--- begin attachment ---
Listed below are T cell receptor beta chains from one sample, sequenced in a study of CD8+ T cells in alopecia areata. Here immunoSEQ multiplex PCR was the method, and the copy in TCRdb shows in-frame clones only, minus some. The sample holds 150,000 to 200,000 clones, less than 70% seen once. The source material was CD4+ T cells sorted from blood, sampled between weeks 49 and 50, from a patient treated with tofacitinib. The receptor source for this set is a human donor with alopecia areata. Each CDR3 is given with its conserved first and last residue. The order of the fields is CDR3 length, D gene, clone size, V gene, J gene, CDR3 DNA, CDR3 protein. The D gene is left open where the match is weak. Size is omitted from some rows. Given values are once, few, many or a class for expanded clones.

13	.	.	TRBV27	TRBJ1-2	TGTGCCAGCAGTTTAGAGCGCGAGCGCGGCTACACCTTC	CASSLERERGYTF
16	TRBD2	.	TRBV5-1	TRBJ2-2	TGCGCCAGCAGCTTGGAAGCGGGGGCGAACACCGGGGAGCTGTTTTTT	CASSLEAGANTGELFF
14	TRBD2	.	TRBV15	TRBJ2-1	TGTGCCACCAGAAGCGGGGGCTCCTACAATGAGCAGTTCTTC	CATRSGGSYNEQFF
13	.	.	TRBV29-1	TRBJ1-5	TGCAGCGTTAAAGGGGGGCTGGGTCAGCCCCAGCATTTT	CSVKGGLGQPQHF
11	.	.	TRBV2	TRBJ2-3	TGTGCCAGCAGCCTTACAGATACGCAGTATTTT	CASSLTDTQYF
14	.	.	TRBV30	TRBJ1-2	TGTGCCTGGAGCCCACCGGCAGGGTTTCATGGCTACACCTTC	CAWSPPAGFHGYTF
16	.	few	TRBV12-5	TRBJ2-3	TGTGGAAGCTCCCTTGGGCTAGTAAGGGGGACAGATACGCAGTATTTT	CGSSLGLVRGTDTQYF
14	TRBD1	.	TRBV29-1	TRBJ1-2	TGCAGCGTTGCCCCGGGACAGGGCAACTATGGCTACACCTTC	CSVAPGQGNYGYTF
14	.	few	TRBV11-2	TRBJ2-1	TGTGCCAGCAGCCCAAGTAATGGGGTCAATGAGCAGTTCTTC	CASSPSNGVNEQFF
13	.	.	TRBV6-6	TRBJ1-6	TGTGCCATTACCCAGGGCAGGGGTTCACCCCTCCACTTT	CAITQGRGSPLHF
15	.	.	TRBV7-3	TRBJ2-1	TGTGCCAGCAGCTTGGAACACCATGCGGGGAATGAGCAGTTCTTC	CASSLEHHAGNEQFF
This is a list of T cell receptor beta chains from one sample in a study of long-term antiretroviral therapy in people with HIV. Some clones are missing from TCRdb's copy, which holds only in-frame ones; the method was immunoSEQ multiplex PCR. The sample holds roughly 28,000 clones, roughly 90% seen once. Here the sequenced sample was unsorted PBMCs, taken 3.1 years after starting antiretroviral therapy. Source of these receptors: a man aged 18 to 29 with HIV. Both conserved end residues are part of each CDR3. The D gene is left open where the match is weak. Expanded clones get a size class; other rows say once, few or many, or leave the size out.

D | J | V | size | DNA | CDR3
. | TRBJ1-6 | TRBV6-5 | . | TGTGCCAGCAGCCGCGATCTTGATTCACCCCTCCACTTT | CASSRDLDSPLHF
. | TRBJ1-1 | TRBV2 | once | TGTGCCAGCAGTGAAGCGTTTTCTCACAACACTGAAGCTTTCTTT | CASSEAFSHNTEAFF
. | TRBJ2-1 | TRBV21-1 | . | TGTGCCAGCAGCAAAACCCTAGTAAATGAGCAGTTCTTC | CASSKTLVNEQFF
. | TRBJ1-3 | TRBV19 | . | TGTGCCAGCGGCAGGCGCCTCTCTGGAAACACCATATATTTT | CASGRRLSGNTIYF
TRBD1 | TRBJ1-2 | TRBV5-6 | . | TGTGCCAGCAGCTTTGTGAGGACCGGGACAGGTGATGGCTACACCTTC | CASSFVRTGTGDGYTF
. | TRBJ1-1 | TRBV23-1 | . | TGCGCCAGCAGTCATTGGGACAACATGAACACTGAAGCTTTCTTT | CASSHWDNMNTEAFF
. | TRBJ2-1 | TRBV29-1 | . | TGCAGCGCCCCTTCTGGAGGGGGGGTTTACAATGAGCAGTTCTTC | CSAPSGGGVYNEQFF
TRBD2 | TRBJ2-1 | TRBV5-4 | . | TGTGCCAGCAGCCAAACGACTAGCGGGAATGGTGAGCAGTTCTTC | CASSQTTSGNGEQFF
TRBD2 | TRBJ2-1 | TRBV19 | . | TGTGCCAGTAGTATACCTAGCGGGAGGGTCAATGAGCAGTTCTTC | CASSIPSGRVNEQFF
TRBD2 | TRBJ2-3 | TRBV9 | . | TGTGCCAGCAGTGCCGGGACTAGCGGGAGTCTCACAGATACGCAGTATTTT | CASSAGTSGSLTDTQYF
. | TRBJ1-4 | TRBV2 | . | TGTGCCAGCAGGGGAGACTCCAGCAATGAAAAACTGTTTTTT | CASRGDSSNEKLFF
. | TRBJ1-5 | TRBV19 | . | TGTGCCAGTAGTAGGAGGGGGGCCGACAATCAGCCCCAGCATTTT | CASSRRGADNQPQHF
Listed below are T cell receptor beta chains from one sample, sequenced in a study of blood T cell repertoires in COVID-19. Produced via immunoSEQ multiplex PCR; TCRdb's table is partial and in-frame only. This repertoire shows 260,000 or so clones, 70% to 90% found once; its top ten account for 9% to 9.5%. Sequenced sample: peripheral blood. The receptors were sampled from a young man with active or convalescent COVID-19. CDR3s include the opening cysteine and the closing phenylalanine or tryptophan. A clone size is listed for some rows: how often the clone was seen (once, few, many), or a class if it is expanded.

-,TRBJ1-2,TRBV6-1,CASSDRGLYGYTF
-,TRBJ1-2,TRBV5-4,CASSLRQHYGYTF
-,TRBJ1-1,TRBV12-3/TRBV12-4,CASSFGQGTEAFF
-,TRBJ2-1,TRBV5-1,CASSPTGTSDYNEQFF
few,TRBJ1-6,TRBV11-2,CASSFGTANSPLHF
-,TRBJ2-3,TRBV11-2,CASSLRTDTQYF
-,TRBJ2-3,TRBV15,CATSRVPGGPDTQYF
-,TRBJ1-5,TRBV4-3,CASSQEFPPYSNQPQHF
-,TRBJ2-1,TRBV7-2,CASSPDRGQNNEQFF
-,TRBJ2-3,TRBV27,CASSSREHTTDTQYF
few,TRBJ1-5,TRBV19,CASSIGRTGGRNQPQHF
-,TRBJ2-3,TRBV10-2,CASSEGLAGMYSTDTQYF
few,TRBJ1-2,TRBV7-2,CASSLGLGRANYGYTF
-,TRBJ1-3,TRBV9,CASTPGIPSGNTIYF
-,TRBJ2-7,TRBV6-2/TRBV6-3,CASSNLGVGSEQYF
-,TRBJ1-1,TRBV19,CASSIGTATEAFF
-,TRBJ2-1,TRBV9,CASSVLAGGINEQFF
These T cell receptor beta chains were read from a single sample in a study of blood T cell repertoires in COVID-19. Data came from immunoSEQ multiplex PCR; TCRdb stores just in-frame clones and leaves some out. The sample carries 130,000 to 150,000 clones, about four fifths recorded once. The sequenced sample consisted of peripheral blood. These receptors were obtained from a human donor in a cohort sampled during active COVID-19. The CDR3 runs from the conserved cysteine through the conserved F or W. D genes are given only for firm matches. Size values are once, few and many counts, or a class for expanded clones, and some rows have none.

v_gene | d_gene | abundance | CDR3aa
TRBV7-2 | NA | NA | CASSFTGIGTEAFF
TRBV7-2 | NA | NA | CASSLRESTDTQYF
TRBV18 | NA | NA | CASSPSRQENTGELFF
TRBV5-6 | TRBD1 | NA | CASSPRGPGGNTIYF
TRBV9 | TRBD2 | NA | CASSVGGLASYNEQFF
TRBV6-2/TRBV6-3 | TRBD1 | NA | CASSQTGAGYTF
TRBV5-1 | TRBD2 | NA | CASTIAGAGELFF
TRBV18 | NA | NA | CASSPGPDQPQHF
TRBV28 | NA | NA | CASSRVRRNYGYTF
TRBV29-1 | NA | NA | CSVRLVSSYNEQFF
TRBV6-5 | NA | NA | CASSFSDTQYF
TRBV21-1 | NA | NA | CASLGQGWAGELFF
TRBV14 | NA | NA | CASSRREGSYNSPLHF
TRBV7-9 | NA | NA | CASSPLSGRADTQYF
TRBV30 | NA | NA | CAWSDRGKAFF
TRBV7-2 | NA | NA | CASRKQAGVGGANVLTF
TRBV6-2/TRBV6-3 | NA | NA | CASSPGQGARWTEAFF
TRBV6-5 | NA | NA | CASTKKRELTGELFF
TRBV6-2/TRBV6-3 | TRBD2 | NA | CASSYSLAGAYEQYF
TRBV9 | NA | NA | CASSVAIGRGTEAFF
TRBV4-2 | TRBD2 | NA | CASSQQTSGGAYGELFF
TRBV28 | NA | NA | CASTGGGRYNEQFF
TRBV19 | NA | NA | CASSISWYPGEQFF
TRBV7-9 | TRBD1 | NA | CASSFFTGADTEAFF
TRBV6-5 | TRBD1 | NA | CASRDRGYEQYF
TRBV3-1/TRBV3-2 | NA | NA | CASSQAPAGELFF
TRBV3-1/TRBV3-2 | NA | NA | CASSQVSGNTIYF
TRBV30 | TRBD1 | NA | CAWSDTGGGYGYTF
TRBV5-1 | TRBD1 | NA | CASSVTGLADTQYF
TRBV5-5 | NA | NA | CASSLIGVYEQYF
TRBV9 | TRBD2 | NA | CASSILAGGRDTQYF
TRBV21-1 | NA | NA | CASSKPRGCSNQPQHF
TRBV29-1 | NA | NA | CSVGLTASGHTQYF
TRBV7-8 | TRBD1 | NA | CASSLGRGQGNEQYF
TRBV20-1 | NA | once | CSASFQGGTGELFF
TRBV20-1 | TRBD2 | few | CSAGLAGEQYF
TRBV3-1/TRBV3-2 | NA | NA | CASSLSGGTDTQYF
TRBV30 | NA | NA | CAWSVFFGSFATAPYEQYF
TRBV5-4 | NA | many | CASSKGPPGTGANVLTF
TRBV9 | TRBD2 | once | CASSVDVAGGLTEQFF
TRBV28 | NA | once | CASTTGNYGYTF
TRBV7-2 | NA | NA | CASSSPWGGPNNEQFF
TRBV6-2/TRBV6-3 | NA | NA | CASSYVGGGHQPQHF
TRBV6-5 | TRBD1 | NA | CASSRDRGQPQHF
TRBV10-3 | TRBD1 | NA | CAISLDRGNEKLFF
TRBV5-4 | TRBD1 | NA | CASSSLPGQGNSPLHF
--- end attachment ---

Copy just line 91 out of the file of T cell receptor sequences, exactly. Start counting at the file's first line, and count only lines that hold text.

TRBV10-3 | TRBD1 | NA | CAISLDRGNEKLFF